Director Chen Kaige Discusses His New Opera Film

In his new film, "Forever Enthralled," Chinese director Chen Kaige returns to the subject of opera, which he tackled to stunning effect in his 1993 masterpiece "Farewell My Concubine." Starring Leon Lai and Zhang Ziyi, "Forever" is based on the life of legendary Chinese opera star Mei Lanfang. Already a big hit in China since it opened in December, the film starts screening around Asia this month and will show in competition at the Berlin Film Festival in February. Chen, 56, spoke with NEWSWEEK's Alexandra A. Seno in Hong Kong. Excerpts:

SENO: Why should modern Chinese audiences care about an early-20th-century opera star?
CHEN: This has been a very special year for China. We had a very successful Olympics, we received many glories, but at the same time there were natural disasters where many people lost their lives. China needs to decide which direction the country will take; that's probably why people want to look back and see what Mei Lanfang and others did for the country. Mei Lanfang was the first one to let Western audiences understand Chinese culture. He traveled to New York and did his show at the 49th Street Theatre, and he was very successful. He became a celebrity and he showed what it is to be Chinese.

Are you concerned about comparisons between " Forever Enthralled " and " Farewell My Concubine, " which is considered an international classic?
I am very interested in people who live in the Beijing opera world. If you can understand them, you can understand Chinese society better. This is why I wanted to do Beijing opera again. The difference is "Farewell My Concubine" is fiction. Mei Lanfang existed in history. With "Farewell," I had more freedom with the story. But with Mei Lanfang, I was very careful. I respect his son [who served as a consultant]. The extramarital affair between Mei Lanfang and Meng Xiaodong, the character played by Zhang Ziyi, was taboo. But Mei's son said, "Do whatever you want to do." So I had to make sure it would not hurt the public memory of Mei.

Mei Lanfang was friends with Douglas Fairbanks and Charlie Chaplin. Why did you exclude this aspect of his life in the film?
I was afraid that the movie would be like a documentary. I just wanted to show the important moments of his life—how he conquered fear and became strong. There is also symbolic stuff like the paper yoke. [The film opens with Mei's uncle risking execution if he breaks the paper yoke around his neck and hands.] As a famous person, he had a yoke his whole life. We can see in the entertainment business today so many people have the same thing. There is invisible pressure, the love from the fans, the suspicious eyes from the press. Celebrities live under very strong pressure.

Has success been a burden for you?
I started 25 years ago, in a different time. We didn't have pressure from the audience. We just did what we wanted to do. We were crazy about creating a new cinema language. Now you have to negotiate with your investors about how much money you put into your production, and of course, you care about the box office. But this is just the situation; it's nothing to complain about.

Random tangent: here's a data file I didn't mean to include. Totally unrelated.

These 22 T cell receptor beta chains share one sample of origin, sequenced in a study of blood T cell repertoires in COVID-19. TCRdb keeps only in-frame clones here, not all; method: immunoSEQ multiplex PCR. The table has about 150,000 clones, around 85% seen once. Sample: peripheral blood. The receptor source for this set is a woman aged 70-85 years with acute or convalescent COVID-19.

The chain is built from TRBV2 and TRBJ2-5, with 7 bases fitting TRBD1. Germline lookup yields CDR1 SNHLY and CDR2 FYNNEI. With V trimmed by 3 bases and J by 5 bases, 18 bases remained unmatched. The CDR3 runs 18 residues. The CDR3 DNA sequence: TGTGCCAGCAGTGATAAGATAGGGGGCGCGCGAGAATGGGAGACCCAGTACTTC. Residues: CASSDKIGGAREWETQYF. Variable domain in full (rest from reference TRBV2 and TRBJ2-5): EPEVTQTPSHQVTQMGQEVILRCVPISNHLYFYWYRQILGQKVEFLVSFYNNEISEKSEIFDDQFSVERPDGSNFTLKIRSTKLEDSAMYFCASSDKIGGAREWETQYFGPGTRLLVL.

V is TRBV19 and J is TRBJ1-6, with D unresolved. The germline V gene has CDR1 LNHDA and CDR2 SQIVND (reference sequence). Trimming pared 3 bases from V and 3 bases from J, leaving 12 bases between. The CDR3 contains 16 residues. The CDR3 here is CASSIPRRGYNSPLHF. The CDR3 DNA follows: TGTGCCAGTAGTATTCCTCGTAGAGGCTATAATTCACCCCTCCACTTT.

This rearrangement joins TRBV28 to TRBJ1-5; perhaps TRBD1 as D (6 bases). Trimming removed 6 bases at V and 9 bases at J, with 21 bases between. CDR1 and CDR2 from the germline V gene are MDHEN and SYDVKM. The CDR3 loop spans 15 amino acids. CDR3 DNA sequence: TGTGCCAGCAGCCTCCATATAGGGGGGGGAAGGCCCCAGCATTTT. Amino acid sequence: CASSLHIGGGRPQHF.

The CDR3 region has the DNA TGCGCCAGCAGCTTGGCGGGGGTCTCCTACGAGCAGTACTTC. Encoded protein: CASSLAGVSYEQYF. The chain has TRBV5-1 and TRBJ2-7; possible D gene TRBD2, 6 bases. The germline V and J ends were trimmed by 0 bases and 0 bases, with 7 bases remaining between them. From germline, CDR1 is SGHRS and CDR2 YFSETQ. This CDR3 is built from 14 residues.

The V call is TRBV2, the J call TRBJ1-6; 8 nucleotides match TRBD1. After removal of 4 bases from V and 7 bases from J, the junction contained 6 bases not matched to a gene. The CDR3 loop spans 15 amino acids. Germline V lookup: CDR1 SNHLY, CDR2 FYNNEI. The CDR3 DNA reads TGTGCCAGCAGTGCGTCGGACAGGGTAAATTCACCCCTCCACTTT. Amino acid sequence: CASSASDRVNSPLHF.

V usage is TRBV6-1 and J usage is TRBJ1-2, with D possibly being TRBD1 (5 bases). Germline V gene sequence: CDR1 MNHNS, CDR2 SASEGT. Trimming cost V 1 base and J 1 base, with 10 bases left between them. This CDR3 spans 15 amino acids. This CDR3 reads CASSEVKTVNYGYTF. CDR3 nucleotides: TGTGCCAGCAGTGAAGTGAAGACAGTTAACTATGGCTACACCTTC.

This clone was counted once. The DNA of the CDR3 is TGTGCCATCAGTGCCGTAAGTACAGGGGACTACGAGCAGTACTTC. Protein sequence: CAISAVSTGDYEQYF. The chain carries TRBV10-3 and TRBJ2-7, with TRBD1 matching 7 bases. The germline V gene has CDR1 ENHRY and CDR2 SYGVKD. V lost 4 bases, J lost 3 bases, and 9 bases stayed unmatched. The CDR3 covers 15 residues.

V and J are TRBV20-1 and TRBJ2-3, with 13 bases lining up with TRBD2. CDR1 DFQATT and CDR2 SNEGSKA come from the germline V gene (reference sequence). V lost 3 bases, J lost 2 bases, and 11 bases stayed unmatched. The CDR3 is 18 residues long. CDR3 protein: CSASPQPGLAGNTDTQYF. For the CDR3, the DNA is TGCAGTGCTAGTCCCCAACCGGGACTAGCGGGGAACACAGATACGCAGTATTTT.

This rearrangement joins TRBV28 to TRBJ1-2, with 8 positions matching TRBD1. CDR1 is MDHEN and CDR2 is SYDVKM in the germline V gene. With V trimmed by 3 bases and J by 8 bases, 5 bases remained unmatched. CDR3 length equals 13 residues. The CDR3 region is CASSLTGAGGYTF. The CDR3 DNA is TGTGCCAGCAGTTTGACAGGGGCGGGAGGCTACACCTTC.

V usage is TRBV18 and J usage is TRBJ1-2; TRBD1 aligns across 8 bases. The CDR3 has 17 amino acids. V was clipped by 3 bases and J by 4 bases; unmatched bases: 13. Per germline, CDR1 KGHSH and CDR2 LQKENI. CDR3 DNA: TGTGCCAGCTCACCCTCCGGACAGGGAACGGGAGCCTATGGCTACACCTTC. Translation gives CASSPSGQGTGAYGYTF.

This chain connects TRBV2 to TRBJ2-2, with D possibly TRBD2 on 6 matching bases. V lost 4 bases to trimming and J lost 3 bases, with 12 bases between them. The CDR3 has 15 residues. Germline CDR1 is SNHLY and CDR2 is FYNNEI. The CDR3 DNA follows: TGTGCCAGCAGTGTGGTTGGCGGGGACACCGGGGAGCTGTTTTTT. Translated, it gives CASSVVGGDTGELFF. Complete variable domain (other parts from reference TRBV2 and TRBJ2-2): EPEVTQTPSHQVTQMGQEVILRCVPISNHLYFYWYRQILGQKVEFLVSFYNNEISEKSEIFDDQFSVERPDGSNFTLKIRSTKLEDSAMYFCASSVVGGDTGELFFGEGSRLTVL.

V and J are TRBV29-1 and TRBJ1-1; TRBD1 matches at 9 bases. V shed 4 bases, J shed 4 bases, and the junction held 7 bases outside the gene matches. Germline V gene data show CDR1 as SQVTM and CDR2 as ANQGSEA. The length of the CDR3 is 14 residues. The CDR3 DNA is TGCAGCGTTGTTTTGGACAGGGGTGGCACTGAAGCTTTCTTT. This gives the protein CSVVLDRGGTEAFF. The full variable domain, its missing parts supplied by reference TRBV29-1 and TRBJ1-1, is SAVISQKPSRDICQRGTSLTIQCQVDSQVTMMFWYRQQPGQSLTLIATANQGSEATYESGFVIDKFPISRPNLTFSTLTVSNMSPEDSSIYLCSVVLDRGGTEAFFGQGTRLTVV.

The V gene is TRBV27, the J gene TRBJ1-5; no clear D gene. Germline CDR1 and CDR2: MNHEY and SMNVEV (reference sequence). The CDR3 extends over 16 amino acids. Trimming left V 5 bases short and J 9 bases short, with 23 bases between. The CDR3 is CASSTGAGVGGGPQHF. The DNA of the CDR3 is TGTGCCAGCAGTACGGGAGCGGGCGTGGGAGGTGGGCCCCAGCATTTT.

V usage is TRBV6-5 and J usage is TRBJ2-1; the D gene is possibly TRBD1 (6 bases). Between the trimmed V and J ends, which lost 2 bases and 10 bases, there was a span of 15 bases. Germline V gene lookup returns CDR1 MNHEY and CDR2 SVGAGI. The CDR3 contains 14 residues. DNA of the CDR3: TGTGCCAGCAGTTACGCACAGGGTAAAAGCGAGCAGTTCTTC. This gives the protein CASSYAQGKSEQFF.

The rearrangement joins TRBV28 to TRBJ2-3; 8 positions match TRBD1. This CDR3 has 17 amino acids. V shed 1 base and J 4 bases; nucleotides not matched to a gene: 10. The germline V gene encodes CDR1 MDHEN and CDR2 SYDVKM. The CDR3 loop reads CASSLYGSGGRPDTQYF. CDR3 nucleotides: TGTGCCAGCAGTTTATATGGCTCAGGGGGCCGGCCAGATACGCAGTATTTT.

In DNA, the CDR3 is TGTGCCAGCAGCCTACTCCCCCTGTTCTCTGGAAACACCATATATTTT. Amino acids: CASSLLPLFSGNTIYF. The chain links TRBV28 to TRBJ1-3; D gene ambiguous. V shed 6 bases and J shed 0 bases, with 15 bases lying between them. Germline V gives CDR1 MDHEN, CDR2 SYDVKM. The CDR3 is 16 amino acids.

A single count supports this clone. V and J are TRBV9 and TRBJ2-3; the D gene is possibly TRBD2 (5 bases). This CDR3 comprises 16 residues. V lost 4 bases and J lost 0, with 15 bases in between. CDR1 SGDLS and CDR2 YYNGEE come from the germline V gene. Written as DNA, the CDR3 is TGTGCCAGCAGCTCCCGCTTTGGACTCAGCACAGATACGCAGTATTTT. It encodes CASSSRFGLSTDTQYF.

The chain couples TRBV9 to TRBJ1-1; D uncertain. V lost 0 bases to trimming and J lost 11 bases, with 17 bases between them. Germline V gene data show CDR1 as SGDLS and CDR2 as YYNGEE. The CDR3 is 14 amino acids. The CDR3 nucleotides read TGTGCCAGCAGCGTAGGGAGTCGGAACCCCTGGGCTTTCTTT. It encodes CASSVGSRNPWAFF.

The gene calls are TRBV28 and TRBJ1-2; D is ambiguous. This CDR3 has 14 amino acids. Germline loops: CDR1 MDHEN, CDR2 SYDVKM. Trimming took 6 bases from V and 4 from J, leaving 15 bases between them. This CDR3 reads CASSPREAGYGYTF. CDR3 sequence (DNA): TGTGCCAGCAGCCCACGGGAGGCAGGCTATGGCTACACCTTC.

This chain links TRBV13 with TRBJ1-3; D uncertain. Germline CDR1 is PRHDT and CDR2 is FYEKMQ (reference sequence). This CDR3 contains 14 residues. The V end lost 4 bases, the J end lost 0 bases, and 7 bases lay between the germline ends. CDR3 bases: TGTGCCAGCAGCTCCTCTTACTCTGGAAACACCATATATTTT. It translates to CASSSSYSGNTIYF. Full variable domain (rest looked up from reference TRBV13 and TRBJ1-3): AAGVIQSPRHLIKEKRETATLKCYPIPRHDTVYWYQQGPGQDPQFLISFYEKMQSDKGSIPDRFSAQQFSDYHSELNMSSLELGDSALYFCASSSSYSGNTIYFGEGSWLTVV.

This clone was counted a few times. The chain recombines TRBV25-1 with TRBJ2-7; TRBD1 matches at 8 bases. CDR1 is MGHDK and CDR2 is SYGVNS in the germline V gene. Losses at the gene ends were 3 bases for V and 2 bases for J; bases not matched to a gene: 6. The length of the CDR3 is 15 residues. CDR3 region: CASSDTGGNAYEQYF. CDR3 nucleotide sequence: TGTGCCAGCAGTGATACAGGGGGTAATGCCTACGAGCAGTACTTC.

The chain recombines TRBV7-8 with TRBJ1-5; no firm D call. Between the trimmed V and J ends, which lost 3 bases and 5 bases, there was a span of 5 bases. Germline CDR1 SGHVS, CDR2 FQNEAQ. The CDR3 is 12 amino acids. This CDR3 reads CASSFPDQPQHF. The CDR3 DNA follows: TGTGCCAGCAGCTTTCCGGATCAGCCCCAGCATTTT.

What was the filming like?
We laughed a lot on set, although we took a very long time to make this film, more than seven months. Obviously, there were a lot of difficulties. Where could we shoot 49th Street in New York City? Finally, we did it on a street in Shanghai, which we blocked for 10 days. We found a music hall in Shanghai. Then we had to find more than 1,000 white foreigners as extras. We had to send a bus [two and a half hours away] to Suzhou to get students.

Many did not like your last film, " The Promise, " a martial-arts fantasy. How do you deal with criticism?
This is a part of life. It is very natural to me. I have been criticized not only by critics but also by the authorities. With "Farewell" I was in very big trouble. I am used to that. Sometimes, a film takes a long time to be understood. In 1997 I did a film called "The Emperor and the Assassin," and we had a very bad premiere in Beijing, so people said they didn't like the film. But five years later, many people called me to say, "Now we understand the film; we really believe this is a masterpiece." Things happen like that. I am very patient.

What is the appeal of epic, period films?
We have some problems with doing a contemporary piece. You cannot see things very clearly when it is too close to you. You need to go a bit far away and look back to know why a project is so significant. For the time being I want to do period pieces.

Young filmmakers in China look up to you as a mentor. What do you tell them?
It is probably even more difficult for young directors to do things in China now. Where to raise money? But they have hope and they have more time than I do. The film industry in China will be well developed. We will have more money and audiences to do the things we want to do.